AP Stats: Chapter 2

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AP Stats: Chapter 2
2013-10-15 22:26:47
Modeling Data Distributions

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  1. percentile implication
    if someone scored at the 93rd percentile, that means that in the distribution, 93% of the people earned that score or less
  2. how to calculate percentile from data
    (number of scores below the score) / (total number of scores)
  3. cumulative relative frequency graph
    used to examine a location within a distribution. Groups the observations into equal-width classes, shows accumulating percent of observations as you move through the classes in increasing order
  4. how to calculate relative frequency
    (frequency)/(total frequencies) x100
  5. how to calculate cumulative frequency
    (frequency) + (frequencies below this frequency)
  6. how to calculate cumulative relative frequency
    (cumulative frequency)/(total frequencies)
  7. cumulative relative frequency graph aka ogive
  8. interpretation of cumulative relative frequency
    percentage represents the amount of people at that class or lower
  9. ogive
    aka cumulative relative frequency graph
  10. how to calculate z-scores
  11. effect of adding or subtracting a constant
    • adds a to the center and location (mean, median, quartiles, percentiles)
    • does not affect shape or measures of spread (range, IQR, standard deviation)
  12. effect of multiplying or dividing by a constant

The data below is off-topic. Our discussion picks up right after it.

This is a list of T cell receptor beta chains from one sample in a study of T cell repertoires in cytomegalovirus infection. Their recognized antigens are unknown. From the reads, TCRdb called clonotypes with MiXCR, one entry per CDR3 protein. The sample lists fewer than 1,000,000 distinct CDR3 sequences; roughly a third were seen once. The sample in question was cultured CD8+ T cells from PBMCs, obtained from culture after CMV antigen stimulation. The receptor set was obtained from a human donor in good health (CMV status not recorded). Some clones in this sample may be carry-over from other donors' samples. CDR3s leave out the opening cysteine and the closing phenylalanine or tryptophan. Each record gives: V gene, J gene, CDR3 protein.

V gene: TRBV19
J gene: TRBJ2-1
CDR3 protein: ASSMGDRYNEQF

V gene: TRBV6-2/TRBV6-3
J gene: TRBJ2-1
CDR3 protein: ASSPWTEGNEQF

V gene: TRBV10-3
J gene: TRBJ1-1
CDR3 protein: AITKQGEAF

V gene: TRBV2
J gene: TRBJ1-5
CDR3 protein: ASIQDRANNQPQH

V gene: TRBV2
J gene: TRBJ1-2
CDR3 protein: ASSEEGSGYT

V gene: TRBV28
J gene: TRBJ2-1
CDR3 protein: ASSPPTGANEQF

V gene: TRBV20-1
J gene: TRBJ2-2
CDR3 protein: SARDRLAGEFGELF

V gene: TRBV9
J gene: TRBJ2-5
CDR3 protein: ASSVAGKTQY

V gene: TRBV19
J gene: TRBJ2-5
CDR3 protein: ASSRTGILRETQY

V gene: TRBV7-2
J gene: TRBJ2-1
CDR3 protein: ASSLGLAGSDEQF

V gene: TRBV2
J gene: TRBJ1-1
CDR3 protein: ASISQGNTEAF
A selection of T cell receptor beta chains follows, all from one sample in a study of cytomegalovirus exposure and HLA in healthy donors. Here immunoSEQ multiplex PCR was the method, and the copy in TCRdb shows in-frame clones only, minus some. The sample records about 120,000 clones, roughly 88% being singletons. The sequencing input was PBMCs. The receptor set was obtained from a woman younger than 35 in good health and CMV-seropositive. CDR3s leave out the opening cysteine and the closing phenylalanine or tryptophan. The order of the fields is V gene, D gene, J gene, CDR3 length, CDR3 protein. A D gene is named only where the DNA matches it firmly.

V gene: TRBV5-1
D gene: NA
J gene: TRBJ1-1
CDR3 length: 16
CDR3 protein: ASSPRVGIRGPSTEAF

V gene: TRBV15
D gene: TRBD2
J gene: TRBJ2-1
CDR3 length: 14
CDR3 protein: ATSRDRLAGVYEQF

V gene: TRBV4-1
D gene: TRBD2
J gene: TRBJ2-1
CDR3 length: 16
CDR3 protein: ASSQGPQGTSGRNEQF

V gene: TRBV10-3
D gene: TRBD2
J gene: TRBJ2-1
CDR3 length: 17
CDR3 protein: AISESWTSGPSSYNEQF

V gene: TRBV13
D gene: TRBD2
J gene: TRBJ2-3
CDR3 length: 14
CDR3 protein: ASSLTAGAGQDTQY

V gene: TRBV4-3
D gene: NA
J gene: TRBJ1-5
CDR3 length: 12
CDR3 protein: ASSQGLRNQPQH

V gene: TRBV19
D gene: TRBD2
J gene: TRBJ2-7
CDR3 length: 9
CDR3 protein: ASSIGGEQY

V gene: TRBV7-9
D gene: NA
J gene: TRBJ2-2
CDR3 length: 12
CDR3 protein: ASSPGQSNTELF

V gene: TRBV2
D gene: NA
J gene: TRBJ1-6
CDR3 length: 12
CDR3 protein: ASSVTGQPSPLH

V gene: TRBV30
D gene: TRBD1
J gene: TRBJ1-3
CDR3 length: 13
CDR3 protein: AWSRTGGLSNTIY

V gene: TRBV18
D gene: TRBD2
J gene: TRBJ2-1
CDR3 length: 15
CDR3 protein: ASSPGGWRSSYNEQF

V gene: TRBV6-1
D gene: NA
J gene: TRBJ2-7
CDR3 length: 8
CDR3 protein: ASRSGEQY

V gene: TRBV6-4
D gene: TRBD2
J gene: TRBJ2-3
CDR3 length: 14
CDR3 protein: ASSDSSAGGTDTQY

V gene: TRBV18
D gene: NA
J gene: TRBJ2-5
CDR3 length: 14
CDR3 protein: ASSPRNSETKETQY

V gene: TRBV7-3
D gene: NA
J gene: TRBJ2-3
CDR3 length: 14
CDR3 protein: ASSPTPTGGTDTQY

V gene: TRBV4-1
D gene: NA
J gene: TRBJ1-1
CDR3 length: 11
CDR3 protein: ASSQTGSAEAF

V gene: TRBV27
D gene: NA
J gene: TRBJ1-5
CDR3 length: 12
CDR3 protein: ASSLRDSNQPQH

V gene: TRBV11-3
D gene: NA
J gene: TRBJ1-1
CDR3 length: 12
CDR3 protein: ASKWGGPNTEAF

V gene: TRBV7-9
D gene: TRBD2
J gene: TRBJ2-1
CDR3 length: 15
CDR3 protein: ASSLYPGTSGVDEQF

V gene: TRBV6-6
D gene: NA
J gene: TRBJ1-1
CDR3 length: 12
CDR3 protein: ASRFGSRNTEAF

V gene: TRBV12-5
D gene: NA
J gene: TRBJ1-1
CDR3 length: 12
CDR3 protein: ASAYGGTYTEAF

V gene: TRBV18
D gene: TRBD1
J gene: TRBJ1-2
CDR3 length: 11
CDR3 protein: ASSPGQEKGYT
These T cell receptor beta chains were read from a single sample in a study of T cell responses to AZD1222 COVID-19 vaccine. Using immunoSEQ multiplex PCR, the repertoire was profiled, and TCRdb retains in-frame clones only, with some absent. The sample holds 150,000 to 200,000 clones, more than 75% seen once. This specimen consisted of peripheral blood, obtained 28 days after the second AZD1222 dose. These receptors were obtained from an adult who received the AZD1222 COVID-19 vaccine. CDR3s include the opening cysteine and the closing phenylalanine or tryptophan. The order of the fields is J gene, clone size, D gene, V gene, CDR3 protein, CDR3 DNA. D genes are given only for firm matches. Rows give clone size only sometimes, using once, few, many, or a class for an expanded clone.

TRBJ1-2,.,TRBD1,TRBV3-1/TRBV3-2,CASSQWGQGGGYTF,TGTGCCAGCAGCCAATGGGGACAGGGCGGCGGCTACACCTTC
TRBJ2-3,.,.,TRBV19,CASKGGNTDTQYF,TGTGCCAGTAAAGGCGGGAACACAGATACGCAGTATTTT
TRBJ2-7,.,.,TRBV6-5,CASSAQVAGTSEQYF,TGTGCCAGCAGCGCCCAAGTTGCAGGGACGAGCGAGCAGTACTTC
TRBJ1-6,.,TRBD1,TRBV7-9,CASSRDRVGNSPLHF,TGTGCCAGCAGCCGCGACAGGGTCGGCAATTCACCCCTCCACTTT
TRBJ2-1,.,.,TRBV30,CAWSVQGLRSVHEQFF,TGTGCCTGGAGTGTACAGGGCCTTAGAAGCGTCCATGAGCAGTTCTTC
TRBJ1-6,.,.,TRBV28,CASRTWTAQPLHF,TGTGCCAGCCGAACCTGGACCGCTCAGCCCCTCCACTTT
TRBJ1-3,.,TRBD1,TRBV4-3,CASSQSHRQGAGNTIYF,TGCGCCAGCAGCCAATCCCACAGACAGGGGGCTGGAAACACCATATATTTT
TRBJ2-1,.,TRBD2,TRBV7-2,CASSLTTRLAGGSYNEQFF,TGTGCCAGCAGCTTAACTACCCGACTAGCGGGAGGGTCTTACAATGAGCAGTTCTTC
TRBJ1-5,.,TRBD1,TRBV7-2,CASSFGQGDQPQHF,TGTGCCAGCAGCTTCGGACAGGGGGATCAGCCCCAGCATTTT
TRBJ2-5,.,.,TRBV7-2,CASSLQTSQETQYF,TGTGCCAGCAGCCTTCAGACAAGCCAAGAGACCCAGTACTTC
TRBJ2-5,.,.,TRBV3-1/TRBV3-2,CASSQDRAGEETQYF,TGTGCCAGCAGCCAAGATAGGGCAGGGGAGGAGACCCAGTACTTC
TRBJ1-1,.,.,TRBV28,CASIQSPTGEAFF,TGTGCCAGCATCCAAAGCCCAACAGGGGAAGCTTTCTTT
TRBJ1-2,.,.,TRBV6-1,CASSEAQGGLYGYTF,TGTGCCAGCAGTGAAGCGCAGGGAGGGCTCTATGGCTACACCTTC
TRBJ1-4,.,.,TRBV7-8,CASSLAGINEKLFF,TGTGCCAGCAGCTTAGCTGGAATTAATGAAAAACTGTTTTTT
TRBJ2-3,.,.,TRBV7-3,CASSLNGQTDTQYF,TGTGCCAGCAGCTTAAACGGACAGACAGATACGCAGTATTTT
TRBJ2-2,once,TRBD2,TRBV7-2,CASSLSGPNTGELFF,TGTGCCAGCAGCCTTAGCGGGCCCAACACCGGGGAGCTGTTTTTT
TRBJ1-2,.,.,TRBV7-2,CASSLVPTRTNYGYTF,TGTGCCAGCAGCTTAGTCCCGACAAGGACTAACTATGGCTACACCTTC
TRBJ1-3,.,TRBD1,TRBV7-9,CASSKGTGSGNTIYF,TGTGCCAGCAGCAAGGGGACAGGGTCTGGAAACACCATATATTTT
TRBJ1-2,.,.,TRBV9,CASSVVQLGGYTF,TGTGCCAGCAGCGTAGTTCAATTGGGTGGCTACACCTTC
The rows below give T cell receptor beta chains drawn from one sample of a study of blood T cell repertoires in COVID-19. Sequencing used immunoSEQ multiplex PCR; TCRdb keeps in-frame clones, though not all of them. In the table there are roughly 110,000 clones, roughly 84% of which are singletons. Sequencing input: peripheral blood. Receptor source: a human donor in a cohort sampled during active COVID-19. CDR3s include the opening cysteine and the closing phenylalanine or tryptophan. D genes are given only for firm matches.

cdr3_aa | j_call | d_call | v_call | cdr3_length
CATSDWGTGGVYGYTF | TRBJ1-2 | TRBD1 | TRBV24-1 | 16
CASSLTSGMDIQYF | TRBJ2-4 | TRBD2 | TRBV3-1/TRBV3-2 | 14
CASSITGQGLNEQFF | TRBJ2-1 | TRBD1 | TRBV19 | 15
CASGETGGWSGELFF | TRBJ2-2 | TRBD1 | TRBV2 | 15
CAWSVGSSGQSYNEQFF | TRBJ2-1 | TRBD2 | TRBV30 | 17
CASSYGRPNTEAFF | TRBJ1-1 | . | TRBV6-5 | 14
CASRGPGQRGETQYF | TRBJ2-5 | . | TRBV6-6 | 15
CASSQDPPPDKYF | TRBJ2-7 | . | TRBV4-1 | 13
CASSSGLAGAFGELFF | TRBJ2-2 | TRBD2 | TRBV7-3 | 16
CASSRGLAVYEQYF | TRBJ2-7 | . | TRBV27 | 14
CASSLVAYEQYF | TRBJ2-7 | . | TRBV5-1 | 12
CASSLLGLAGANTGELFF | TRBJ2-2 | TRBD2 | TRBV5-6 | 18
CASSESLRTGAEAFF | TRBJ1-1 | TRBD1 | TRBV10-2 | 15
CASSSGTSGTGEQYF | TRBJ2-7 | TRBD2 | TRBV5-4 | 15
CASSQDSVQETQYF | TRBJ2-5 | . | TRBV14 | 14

• multiplies/divides measures of center and location by b (mean, median, quartiles, percentiles)
    • multiplies/divides measures of spread by |b| (range, IQR, standard deviation)
    • multiplies/divides the variance by b2
    • does not change shape
  13. density curve
    • a curve that is always on or above the horizontal axis and has exactly 1 area underneath it
    • describes the overall pattern of a distribution
  14. median of a density curve
    point with half the area under the curve to its left and  the remaining half of the area to its right, divides the area of the density curve in half
  15. mean of a density curve
    the point at which the curve would balance if made of solid material
  16. normal distribution
    • described by the normal density curve, specified by the mean and standard deviation N (μ, σ)
    • mean is at the center of the symmetric normal curve, standard deviation is the distance from the center to the change-of-curvature points on each side
  17. inflection point
    point where the curve changes shape; where the curve changes from a right-side up U to an upside down U
  18. common examples of normal distributions
    • scores on tests taken by many people
    • repeated careful measurement of same quantity
    • characteristics of biological populations
  19. 68-95-99.7 Rule
  20. Chebyshev's inequality
    in any distribution, the proportion of observations falling within k standard deviations of the mean is at least
  21. standard normal distribution
    normal distribution with a mean 0 and standard deviation 1
  22. standard normal distribution
  23. standard normal table
    table of areas under the standard normal curve; table entry for each value z is the area to the left of z; shown in Table A
  24. normal probability plot
  25. normal probability plot
    used to assess whether a data set follows a normal distribution
  26. how to use a normal probability plot to tell if something is a normal distribution
    • normal if points lie close to a straight line
    • clear departures from normality indicate that the data is not normal
  27. normal cdf
    calculator function used to find the area of a normal distribution when you have the cutoff points
  28. invnorm
    calculator function used to find the associated cutoff points when you have the area

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